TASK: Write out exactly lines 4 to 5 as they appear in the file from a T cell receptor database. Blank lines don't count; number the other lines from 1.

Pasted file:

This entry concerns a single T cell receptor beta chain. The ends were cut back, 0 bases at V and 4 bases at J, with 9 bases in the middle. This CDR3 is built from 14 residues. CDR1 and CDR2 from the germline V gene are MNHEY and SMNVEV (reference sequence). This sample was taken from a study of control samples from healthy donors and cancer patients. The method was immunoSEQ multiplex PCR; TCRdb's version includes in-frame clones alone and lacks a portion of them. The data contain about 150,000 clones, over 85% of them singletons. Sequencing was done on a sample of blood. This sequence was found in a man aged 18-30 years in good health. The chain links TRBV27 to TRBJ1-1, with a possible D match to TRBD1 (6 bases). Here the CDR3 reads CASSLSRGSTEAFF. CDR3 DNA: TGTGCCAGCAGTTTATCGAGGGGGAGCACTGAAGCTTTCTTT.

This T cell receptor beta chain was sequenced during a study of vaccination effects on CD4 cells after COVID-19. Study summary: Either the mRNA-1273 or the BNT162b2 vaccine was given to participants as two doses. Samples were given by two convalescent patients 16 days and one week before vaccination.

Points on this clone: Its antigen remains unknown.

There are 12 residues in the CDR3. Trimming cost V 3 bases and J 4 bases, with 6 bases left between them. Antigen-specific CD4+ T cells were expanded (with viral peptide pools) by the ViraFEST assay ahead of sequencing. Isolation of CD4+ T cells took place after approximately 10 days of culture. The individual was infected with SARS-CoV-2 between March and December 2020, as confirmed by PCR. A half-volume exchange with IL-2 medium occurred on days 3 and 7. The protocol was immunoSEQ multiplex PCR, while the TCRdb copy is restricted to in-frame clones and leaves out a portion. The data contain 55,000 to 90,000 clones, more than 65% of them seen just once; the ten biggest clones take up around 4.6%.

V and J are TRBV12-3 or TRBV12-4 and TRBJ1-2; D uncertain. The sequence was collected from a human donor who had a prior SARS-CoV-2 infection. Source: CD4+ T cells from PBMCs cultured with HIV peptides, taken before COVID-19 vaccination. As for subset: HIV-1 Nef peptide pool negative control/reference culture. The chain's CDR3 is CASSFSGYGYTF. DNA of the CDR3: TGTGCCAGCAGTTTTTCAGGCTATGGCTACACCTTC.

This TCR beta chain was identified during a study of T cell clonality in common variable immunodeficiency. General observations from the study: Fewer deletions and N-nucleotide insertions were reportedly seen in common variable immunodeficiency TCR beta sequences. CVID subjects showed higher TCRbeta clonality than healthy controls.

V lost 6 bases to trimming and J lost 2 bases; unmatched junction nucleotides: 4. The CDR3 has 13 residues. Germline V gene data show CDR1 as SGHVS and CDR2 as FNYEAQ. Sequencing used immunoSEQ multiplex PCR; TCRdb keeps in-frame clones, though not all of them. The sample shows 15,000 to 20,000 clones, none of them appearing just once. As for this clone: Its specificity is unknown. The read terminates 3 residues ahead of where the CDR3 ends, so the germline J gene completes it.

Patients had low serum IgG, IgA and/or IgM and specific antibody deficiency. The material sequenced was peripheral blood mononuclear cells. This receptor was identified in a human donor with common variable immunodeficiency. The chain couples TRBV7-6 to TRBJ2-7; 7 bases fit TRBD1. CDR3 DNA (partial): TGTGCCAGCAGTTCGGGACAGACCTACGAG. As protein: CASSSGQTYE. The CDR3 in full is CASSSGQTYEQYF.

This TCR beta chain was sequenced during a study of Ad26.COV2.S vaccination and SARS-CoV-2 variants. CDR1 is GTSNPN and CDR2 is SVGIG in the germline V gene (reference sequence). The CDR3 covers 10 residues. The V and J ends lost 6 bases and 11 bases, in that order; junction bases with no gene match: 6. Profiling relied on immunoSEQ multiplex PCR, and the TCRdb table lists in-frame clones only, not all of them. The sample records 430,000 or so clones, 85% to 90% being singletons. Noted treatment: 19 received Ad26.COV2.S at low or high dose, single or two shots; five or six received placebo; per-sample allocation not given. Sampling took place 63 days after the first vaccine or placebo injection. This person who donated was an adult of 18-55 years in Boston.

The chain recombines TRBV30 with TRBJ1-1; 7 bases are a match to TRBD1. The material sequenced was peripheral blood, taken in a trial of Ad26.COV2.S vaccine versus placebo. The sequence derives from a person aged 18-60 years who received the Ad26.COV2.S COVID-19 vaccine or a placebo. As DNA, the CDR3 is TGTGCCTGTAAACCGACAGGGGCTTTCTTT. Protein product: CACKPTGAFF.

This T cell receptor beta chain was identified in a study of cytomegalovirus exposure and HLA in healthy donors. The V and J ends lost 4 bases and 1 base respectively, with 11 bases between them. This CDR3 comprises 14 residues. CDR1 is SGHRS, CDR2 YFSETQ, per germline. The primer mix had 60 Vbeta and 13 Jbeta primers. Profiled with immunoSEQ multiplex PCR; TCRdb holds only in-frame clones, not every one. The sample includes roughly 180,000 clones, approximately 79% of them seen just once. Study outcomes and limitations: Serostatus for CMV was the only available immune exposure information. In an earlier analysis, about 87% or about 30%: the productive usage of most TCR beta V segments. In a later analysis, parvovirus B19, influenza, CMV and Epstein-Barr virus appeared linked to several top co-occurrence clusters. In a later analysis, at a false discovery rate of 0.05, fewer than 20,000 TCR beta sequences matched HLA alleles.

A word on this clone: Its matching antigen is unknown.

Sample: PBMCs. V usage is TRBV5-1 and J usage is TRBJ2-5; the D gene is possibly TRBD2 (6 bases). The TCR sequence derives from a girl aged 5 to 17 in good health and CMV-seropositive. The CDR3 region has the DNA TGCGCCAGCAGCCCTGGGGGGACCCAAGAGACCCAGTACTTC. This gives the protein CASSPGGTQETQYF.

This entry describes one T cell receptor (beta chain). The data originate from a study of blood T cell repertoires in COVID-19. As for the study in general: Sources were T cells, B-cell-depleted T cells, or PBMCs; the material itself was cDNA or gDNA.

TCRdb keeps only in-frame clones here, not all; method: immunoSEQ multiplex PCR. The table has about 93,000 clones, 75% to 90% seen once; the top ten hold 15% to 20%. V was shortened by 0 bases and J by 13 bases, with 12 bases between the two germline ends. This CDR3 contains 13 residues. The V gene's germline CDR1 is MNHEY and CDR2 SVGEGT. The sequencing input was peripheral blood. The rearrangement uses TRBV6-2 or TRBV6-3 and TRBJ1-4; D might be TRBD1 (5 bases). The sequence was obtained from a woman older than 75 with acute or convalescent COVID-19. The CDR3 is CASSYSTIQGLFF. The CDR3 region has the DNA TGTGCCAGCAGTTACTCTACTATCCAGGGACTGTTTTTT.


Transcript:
There are 12 residues in the CDR3. Trimming cost V 3 bases and J 4 bases, with 6 bases left between them. Antigen-specific CD4+ T cells were expanded (with viral peptide pools) by the ViraFEST assay ahead of sequencing. Isolation of CD4+ T cells took place after approximately 10 days of culture. The individual was infected with SARS-CoV-2 between March and December 2020, as confirmed by PCR. A half-volume exchange with IL-2 medium occurred on days 3 and 7. The protocol was immunoSEQ multiplex PCR, while the TCRdb copy is restricted to in-frame clones and leaves out a portion. The data contain 55,000 to 90,000 clones, more than 65% of them seen just once; the ten biggest clones take up around 4.6%.

V and J are TRBV12-3 or TRBV12-4 and TRBJ1-2; D uncertain. The sequence was collected from a human donor who had a prior SARS-CoV-2 infection. Source: CD4+ T cells from PBMCs cultured with HIV peptides, taken before COVID-19 vaccination. As for subset: HIV-1 Nef peptide pool negative control/reference culture. The chain's CDR3 is CASSFSGYGYTF. DNA of the CDR3: TGTGCCAGCAGTTTTTCAGGCTATGGCTACACCTTC.